Next weekend Act Alone, Iceland‘s solo performance festival will be held in Suðureyri in the Westfjords. Elfar Logi Hannesson founded the festival in 2004 and is now the artistic director. Culture Smuggling contacted him to ask about solo performances, the arts and the Westfjords.
What made you so interested in solo performance?
Good question, just singular. What happened was really that the form chose me. When I moved here to the Westfjords at the turn of the century I was the only professional actor in the area, so the only thing to do was to act alone and that’s what I’ve done ever since.
Favourite solo performance (and you’re not allowed to mention something that’s showing at the fest now)?
Wow, a tough one. I’d like to mention a hundred but I’ll say A Metamorphosis (Umbreyting) by and starring the great master Bernd Ogrodnik.
It’s a tough form – and many stories can be tought to portray with just one actor. Can you share some thoughtful solutions you’ve seen over the years?
The solo performance is so simple it either works or not. First and foremost, it’s the story, like in any art. With a good script you get away with everything. The main challenge is always to find the way to do it and that can take months, but when you’ve found the way the play tends to find it’s way quite easily. Yet it’s the simplicity that always charms me the most.
What do you find most fascinating with Suðureyri?
The poople living there. Best hosts in the country.
The festival has been going strong for a few years now, just like Aldrei fór ég suður (I Never Went South, a music festival in Ísafjörður during Easter) and Skjaldborg (a documentary festival in Patreksfjörður during Pentecost weekend). What effect have they had on the art scene in the Westfjords during this time?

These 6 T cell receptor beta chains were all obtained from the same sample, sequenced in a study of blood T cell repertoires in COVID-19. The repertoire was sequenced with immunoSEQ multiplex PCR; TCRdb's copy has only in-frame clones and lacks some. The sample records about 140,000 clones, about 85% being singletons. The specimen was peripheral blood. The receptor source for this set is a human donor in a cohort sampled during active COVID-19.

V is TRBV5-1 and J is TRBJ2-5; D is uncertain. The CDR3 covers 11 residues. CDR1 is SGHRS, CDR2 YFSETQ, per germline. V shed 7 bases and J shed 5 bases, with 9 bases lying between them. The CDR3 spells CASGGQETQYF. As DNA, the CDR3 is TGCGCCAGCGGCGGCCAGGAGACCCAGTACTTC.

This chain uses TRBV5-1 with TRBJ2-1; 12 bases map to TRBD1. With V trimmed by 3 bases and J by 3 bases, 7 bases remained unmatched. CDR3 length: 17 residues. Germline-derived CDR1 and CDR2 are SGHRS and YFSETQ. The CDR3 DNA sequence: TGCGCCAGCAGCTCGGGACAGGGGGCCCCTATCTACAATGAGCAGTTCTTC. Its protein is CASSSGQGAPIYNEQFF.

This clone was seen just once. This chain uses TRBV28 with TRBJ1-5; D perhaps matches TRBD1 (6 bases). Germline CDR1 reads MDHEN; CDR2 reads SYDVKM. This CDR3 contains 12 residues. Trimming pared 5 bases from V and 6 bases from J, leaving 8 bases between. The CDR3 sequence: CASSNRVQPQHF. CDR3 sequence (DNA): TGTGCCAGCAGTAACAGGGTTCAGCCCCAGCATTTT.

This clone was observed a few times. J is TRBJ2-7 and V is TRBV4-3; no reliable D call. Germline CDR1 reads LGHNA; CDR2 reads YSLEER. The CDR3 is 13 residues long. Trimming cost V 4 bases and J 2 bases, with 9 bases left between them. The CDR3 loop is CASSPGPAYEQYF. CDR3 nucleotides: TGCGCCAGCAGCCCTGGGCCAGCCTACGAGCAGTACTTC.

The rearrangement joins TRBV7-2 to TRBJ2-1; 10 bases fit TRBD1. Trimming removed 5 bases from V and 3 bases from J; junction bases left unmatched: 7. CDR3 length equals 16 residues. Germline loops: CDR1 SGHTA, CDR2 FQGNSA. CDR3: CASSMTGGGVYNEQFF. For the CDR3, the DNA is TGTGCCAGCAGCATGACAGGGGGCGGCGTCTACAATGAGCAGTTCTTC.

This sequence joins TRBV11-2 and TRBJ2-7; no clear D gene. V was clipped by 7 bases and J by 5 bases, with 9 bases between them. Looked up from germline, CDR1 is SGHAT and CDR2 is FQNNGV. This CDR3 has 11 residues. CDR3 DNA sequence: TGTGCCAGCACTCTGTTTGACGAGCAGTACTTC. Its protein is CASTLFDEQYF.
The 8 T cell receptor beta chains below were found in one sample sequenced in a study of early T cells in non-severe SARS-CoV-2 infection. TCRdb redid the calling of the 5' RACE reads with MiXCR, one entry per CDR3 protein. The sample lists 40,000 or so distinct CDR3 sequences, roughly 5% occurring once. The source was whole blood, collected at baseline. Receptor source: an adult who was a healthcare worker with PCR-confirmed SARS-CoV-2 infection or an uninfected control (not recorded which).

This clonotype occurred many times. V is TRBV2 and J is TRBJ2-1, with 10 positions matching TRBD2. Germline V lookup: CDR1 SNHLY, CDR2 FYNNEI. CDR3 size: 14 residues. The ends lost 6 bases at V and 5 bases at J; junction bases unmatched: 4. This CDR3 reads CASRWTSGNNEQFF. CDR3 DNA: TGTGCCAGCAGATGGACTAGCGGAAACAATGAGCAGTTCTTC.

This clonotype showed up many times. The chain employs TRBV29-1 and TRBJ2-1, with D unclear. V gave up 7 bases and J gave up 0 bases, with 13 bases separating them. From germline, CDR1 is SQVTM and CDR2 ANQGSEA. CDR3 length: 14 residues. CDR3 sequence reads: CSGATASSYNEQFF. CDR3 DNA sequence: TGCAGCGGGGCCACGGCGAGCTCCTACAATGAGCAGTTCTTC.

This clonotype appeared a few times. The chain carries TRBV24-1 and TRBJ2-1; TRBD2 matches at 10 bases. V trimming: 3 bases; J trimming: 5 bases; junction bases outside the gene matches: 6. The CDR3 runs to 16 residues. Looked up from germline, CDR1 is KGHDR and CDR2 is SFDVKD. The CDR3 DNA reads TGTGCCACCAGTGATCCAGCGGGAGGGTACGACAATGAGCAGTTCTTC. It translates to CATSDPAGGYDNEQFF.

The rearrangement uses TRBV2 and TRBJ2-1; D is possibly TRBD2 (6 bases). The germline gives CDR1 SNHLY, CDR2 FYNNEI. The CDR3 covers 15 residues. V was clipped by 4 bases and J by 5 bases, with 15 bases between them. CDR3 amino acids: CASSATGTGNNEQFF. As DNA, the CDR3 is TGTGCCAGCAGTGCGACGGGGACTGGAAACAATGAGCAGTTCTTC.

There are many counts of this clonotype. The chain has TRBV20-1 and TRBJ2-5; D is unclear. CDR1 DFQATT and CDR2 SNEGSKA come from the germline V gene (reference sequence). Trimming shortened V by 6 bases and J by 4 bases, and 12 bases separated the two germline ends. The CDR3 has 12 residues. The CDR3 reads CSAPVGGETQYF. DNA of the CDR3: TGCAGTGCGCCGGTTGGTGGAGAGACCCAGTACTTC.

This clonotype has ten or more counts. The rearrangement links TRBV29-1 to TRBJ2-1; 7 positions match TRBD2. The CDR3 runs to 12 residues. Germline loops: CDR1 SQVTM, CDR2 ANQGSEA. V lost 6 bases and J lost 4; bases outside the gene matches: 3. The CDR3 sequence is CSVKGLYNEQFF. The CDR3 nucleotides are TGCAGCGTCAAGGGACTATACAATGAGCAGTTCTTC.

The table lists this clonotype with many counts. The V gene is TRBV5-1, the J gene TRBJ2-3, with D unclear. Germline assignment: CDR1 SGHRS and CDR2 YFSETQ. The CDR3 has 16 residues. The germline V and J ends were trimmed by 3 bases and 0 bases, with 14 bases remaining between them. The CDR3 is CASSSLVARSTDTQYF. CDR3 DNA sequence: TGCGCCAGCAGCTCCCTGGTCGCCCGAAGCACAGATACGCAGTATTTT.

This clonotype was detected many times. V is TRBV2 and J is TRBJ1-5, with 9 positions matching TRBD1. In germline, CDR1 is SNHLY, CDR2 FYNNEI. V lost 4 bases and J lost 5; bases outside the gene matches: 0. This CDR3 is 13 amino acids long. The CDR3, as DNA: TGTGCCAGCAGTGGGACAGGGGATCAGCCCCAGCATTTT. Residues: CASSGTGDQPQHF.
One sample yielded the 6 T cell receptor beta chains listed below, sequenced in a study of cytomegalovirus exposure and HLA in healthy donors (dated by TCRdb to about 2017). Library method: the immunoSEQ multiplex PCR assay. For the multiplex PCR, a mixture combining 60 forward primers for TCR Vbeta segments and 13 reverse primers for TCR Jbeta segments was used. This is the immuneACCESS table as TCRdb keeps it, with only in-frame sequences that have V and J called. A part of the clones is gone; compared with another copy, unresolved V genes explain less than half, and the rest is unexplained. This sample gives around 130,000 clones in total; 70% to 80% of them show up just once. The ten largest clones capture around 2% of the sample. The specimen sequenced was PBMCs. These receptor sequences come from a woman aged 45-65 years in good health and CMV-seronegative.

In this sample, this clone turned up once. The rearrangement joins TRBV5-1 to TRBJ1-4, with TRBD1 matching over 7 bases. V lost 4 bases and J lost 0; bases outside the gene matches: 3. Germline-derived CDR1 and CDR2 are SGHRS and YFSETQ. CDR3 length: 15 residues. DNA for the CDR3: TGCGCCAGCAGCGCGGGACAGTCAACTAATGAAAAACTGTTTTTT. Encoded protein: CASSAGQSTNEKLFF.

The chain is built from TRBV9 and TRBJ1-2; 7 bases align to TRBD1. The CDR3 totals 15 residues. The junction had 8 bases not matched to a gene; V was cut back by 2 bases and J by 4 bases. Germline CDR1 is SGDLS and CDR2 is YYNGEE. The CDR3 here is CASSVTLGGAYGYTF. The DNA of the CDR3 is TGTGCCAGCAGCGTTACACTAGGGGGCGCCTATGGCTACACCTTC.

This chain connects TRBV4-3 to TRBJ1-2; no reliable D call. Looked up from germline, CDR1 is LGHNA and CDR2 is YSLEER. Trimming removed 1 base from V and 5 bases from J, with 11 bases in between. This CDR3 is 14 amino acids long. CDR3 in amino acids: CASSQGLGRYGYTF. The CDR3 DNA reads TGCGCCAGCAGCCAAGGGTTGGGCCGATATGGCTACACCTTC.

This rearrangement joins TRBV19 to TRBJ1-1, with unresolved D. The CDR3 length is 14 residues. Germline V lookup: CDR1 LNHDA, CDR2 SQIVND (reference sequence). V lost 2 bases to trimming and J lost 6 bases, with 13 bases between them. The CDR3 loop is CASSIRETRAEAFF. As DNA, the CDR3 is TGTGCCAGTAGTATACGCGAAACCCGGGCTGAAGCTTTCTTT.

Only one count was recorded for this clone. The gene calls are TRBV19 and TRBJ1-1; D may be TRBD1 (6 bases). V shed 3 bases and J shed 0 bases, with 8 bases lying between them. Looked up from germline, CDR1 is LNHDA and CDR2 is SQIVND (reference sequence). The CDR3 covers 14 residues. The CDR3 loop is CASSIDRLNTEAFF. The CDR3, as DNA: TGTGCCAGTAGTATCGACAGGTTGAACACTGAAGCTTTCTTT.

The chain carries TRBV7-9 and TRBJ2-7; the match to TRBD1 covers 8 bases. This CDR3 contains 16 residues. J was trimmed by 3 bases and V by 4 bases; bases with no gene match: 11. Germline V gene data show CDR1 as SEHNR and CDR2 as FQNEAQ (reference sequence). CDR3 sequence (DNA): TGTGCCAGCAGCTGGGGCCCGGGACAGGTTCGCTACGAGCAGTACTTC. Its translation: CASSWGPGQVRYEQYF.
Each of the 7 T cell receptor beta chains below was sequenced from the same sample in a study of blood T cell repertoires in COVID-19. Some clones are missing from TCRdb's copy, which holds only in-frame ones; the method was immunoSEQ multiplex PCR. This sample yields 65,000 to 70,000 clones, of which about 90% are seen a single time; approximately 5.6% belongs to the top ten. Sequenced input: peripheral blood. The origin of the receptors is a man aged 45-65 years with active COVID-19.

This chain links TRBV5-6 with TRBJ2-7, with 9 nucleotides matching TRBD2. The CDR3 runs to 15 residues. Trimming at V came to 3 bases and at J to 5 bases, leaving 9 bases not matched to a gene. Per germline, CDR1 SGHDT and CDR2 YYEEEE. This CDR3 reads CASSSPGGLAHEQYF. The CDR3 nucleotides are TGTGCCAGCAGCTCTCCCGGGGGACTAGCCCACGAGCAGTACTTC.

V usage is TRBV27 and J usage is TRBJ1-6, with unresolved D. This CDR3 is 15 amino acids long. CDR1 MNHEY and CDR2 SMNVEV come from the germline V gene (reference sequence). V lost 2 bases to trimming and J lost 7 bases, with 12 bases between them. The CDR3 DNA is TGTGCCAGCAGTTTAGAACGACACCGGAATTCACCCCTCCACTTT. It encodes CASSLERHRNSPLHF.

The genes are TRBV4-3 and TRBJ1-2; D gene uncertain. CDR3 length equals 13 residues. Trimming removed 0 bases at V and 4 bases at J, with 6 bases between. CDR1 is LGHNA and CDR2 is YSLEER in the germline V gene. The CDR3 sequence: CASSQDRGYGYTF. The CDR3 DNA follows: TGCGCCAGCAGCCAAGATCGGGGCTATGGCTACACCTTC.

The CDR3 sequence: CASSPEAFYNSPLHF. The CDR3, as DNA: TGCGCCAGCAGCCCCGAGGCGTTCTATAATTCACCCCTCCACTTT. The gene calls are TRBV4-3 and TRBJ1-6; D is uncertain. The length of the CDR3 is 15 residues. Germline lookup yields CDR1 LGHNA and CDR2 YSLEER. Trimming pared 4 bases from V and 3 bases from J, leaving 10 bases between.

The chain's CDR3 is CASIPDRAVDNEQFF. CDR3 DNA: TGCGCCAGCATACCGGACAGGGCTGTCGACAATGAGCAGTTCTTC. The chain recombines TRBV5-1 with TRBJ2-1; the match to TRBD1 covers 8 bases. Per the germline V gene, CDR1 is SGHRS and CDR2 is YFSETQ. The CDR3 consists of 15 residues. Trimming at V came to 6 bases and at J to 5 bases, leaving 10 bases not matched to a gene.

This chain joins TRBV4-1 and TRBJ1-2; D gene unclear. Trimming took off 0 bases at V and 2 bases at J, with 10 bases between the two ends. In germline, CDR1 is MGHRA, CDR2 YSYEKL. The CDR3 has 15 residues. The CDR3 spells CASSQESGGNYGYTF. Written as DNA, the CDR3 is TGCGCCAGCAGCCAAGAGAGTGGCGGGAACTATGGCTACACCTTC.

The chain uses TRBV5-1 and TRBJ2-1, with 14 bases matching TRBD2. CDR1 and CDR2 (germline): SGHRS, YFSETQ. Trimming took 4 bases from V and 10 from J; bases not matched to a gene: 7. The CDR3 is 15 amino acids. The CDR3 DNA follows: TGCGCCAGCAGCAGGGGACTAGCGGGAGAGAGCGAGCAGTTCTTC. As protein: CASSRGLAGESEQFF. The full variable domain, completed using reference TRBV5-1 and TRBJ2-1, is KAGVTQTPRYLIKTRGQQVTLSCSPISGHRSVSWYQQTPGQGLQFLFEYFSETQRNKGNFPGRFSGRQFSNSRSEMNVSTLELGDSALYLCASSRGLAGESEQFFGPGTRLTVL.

If it wouldn’t be for those festivals the art scene would certainly not be as lively as it is. This festival trio has certainly strengthened the art scene on the Westfjords a lot. They’ve all been a big success and proved that life isn’t just bacalao, not even in the Westfjords. The quality has improved, as well as the variety and there is more professional art now. People have long known the countryside is very good to create and particularly here in the west, with all this budding nature. And lets not forget all those people who have been tirelessly coming to those events and they want more. If anything, we can add to the art scene, add more festivals and strengthen the professional arts in the area. I’ve often encouraged the authorities here to bet on culture as our economic golden egg.
Is there anything in particular you would want to do to strengthen the cultural live in the countryside?
That those in control of the money bet on the culture because that’s where the future is.
Entrance to the festival is free – how do you make it all work?
Act alone is a good example of a successful cooperation between the art world and the local industries. Many companies have been with us since the start, all the way from the first festival in 2004, and every year a new idealist company takes part. The town of Ísafjörður and our development fund has also supported us.
Tell me a bit about this years festival – what are the main solo performances?
This years schedule is very varied, from theatre to dance and everything in between and around. Among the solo performances this year are Sanctuary (Griðastaður) with Jörundur Ragnarsson and The Godmother (Guðmóðirin) with Ebba Sig. The dance show FUBAR has been a big success and it’s great to get it here. And lets not forget the unique children play Vera and the Water (Vera og vatnið). This year there is a certain emphasis on solo music and we offer concerts with Helga Möller, Siggi Björns, Pétur “Jesus” and Jón Jónsson. Not to forget Ómar Ragnarsson, who’ll be showing both the soft and funny side, singalongs and all.
As you’ve mentioned it’s not all theatre, even if there’s usually only one person on stage – on what criteria do you chose the other acts?
Every year we’ve been adding art forms. The only rule is that there is only one artist on stage at once. So Act Alone has become a singular art festival for the solo scene. And finally, did I mention it’s all free – like it has always been?
Interview: Ásgeir H Ingólfsson